Also, is this does not know how, or does not know how to do it correctly? The lace shirt I lost to the dryer last week is crying with the questioner, but if someone is used to doing things to their own specifications, or based solely on what they know, they may not know that just putting the dishes in the dishwasher won’t work. All of my family members “loaded” the dishwasher. But before it could be started, I reloaded it so that things would actually get clean. Boyfriend was really great and did the laundry, but my dry clean only clothes went in with the rest of the wash. (Goodbye all that money I spent at Banana Republic on my Mad Men inspired wardrobe.) It may just be a matter of having a conversation about standards and doing the process together a couple times. (As annoying as that is.) Talking is good. Passive aggressively cleaning around another person is bad.

All that having been said, I did live with someone who LITERALLY did not know how to sweep a floor. Like, had never held a broom. So lots of people get to a certain age without ever knowing how to clean. (Parents. Get on this. Your kids should know how to do basic cleaning. You are doing them NO FAVORS.)

I made a flow chart to “help” my husband put his clothes in the appropriate basket. We’re still working on the dishwasher loading. It’s not that his way doesn’t work, it’s just that I load the majority of the dishes and his way is incompatible with mine.

Figuring out how to work around different ways of doing things is definitely a thing. I used to get really antsy when my partner washed up, because he doesn’t do it the same way I do and I felt like it was really inferior. Lo and behold, when I just stopped being in the room while he was doing it, I discovered that the dishes are pretty much as clean as when I wash them. The perception that his way was inferior was a lot stronger than the reality. (I still find it’s better to absent myself, though, otherwise I still want to ‘correct’ his technique.)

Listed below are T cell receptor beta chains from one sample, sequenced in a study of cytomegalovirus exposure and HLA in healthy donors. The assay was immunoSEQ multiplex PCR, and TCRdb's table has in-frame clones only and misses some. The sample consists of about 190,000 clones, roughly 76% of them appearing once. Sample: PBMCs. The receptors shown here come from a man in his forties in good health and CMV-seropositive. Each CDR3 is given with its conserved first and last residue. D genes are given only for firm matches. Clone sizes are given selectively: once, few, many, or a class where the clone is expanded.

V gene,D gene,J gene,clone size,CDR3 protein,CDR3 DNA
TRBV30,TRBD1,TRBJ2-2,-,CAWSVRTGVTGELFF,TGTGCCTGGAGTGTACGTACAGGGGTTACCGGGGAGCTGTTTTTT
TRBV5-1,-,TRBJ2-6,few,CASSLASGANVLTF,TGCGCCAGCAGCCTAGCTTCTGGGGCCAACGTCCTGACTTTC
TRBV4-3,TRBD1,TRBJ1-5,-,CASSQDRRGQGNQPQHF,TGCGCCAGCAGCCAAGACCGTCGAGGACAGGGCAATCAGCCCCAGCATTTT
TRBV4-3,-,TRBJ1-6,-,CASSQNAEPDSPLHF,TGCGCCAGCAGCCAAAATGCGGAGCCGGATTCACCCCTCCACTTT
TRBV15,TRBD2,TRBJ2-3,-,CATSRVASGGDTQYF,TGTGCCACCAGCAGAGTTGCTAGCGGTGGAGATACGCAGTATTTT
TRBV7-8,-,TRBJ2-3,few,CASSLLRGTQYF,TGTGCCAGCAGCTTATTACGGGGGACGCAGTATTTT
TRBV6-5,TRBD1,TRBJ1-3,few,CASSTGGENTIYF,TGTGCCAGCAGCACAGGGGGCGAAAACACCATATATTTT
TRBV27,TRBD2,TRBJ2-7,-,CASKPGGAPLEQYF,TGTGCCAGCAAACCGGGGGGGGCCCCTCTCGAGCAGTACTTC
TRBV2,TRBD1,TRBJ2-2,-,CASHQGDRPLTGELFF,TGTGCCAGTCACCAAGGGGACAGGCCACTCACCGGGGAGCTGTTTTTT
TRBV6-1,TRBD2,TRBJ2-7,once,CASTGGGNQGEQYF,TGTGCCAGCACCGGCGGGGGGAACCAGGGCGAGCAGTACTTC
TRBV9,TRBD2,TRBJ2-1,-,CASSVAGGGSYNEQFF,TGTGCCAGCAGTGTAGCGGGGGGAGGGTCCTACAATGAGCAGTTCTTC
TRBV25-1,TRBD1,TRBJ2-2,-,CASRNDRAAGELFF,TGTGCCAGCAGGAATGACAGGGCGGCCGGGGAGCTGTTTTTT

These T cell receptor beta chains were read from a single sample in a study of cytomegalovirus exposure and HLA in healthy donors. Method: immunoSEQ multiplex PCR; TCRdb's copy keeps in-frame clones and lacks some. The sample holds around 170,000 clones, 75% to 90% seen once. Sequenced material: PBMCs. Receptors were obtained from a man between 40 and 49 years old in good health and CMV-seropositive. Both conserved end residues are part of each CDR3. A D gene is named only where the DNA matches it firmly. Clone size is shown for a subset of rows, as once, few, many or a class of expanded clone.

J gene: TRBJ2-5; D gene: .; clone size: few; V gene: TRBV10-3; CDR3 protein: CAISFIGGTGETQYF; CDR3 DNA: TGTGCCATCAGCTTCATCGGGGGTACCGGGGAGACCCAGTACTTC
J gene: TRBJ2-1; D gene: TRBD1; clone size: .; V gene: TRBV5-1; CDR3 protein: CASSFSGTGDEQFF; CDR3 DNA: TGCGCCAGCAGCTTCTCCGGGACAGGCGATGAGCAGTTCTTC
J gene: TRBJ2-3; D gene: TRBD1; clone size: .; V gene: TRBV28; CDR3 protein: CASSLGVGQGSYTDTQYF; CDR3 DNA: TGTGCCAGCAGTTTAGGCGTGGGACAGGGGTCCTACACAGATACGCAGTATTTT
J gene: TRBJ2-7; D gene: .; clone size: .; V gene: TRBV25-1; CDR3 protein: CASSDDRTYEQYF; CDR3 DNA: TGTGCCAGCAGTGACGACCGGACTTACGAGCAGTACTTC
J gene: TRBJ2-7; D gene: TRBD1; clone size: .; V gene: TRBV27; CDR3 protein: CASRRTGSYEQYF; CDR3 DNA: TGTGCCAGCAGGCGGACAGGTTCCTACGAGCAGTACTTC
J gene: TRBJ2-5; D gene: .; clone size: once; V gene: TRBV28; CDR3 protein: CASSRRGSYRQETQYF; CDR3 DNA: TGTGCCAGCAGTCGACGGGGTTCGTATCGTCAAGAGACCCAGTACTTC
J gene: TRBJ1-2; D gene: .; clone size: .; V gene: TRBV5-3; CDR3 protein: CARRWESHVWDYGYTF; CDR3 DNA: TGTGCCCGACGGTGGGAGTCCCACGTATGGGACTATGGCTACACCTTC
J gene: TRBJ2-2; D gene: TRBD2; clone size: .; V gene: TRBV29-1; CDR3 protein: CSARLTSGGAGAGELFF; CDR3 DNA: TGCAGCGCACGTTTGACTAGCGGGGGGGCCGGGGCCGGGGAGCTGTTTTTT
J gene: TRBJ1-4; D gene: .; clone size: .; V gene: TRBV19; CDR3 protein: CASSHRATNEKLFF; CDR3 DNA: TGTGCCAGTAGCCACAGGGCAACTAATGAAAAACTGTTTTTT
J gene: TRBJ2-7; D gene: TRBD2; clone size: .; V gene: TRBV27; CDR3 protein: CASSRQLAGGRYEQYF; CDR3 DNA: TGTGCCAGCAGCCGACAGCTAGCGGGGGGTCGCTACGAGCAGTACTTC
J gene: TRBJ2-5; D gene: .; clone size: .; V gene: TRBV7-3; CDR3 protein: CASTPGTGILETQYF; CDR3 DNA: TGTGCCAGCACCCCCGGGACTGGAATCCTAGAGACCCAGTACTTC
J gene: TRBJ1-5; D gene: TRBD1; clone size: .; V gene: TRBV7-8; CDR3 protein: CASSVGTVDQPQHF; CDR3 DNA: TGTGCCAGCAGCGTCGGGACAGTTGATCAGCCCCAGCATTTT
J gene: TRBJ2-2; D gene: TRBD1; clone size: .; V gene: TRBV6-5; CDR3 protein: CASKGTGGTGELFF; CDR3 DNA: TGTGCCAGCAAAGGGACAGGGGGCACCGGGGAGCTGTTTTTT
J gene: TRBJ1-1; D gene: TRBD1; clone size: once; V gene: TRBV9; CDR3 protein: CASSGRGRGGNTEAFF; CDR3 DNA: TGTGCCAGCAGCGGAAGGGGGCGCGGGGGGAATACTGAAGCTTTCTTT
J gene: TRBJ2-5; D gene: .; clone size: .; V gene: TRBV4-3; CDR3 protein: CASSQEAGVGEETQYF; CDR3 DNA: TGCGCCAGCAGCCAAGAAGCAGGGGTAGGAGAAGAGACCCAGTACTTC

Yes! Letting go of the “right” way goes a long way to correcting this problem. If the dishes are clean, or the floor is swept, then the method is generally not as important as the results. We’ve all experienced doing something and having someone tell us it’s not good enough, so sometimes we need to turn that eye inward and see if we’re not sabotaging other people’s efforts.

And honestly, if it really bugs you that much that something is not done a certain way, just do it yourself. I’m super picky about my laundry and my boyfriend isn’t. My method of what gets washed on cold, put in the dryer, and put on a line is, honestly, a little confusing to the uninitiated. So I just do my own laundry. As for dishes and dusting, couldn’t care less. Just do them on a rotation that feels balanced with how often I do them.

The dishes thing wouldn’t bother me if the dishes were his chore and he took care of all of them. The problem is that we have an “I cook, you clean” attitude towards dinner and he typically cooks. BUT, he’ll put dishes into the dishwasher as he goes, but in such a way that will prevent me from loading the rest of the dishes in the manner I have determined to be the best. So then I need to take half the stuff out so I can load everything properly. Because I WILL WIN at Dishwasher Tetris! (I take great pride in fitting everything in the dishwasher. Also, I hate having to handwash the stuff that doesn’t fit. It’s a matter of principle.)

My s.o. likes washing dishes. He once lived at a friend’s house for over a month and “paid rent” by being the only person in the house who was willing to wash dishes. I’m thankful for that, and thankful we have a dishwasher appliance. When he preps the dishes so he can fill the dishwasher, that’s where we come to disagreements. I’ve rearranged things in a “full” dishwasher so I could add several more glasses and bowls or make sure an item will actually be cleaned in there.

But over the last few weeks, I’ve been on top of running the dishwasher. We have a smaller-than-normal dishwasher, and I am now fully aware we need to run it every one to two days. (Figure that an average two days results in eight plates, four bowls, four glasses, one or two pots, and utensils. The lower rack alone holds five bowls, nine plates, and utensils.)